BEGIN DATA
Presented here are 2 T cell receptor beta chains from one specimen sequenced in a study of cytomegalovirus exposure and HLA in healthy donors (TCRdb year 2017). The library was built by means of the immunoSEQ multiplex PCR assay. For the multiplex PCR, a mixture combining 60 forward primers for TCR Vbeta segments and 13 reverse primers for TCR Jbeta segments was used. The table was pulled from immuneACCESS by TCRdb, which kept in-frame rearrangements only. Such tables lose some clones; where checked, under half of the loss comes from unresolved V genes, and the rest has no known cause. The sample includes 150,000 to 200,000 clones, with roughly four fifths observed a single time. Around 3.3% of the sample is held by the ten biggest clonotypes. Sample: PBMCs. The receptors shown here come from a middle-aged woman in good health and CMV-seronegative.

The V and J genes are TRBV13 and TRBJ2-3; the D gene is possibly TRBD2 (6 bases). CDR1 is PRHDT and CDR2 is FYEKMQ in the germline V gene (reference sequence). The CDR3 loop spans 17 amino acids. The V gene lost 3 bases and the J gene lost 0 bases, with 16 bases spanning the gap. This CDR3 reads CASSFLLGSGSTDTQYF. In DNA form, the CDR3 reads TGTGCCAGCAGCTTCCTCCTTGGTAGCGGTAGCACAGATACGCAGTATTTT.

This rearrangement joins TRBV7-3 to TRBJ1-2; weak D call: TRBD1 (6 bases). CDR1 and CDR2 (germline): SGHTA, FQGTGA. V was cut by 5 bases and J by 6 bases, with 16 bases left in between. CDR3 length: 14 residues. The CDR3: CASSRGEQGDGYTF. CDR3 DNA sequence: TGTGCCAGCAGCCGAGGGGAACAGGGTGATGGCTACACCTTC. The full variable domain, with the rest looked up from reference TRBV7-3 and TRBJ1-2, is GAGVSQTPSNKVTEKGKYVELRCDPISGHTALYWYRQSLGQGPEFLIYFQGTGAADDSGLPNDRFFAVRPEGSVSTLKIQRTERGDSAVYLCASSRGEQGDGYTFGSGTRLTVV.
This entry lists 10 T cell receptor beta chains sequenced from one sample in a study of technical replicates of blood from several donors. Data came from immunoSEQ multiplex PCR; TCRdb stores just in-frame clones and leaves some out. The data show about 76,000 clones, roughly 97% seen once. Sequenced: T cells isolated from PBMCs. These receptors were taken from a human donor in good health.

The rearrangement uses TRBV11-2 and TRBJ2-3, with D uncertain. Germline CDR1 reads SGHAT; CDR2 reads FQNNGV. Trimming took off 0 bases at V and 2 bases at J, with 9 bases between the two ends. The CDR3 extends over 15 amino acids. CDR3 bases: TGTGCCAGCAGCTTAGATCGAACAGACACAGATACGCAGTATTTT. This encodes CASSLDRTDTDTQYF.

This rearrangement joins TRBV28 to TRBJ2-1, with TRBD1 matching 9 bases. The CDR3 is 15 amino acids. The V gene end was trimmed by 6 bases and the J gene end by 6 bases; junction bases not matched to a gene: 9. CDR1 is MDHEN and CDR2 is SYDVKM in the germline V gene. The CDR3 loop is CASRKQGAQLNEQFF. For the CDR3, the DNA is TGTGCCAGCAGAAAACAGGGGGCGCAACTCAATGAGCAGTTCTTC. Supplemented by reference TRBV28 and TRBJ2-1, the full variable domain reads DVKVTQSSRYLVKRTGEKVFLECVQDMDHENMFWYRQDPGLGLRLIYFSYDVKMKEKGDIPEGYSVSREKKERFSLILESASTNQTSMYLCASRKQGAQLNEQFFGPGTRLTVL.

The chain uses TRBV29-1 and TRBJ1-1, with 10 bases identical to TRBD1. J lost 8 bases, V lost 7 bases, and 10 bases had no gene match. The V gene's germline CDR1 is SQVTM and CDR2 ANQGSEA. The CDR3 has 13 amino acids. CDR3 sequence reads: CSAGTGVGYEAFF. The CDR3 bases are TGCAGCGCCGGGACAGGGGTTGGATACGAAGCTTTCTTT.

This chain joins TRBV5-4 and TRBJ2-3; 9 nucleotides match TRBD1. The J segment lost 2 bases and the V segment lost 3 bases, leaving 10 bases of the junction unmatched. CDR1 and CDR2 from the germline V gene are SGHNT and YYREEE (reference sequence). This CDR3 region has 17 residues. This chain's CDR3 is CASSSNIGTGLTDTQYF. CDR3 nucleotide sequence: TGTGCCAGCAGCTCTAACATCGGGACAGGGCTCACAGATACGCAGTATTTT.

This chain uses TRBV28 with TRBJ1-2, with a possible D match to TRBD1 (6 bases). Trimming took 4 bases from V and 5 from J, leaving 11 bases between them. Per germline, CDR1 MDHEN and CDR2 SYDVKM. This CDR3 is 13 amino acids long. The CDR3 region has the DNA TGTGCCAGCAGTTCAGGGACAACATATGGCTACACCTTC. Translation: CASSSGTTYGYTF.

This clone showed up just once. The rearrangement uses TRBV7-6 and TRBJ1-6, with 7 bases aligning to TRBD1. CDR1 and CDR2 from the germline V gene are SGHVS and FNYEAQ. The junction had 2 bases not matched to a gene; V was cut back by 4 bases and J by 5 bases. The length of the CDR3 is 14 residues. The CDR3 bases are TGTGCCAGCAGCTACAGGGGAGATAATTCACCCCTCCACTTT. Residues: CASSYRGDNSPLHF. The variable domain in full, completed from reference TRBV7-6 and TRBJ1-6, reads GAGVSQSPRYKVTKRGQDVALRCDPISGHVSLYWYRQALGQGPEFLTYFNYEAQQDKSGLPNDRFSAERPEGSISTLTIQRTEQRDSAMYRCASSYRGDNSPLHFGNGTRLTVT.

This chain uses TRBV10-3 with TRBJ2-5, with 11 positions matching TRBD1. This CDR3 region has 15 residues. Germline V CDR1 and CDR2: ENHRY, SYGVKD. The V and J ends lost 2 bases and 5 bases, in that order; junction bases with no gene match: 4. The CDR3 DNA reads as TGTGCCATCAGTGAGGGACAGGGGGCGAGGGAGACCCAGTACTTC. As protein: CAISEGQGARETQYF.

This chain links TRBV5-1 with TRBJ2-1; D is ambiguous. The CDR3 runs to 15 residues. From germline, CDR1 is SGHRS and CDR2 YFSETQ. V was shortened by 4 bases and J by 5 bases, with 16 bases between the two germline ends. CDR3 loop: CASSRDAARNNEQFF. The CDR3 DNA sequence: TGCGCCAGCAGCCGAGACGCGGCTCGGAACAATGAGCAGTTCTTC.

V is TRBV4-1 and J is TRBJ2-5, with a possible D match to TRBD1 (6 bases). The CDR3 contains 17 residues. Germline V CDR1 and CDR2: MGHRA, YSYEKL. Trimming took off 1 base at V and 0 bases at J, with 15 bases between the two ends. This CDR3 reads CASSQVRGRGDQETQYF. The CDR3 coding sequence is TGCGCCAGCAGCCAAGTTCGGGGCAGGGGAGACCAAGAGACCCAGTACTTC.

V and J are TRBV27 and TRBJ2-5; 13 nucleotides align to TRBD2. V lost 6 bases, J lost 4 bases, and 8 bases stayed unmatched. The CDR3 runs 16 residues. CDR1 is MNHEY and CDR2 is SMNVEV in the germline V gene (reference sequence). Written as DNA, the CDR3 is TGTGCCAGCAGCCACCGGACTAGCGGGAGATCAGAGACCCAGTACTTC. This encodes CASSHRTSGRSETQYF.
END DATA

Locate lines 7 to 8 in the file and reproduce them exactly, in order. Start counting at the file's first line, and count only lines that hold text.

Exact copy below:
The chain uses TRBV29-1 and TRBJ1-1, with 10 bases identical to TRBD1. J lost 8 bases, V lost 7 bases, and 10 bases had no gene match. The V gene's germline CDR1 is SQVTM and CDR2 ANQGSEA. The CDR3 has 13 amino acids. CDR3 sequence reads: CSAGTGVGYEAFF. The CDR3 bases are TGCAGCGCCGGGACAGGGGTTGGATACGAAGCTTTCTTT.

This chain joins TRBV5-4 and TRBJ2-3; 9 nucleotides match TRBD1. The J segment lost 2 bases and the V segment lost 3 bases, leaving 10 bases of the junction unmatched. CDR1 and CDR2 from the germline V gene are SGHNT and YYREEE (reference sequence). This CDR3 region has 17 residues. This chain's CDR3 is CASSSNIGTGLTDTQYF. CDR3 nucleotide sequence: TGTGCCAGCAGCTCTAACATCGGGACAGGGCTCACAGATACGCAGTATTTT.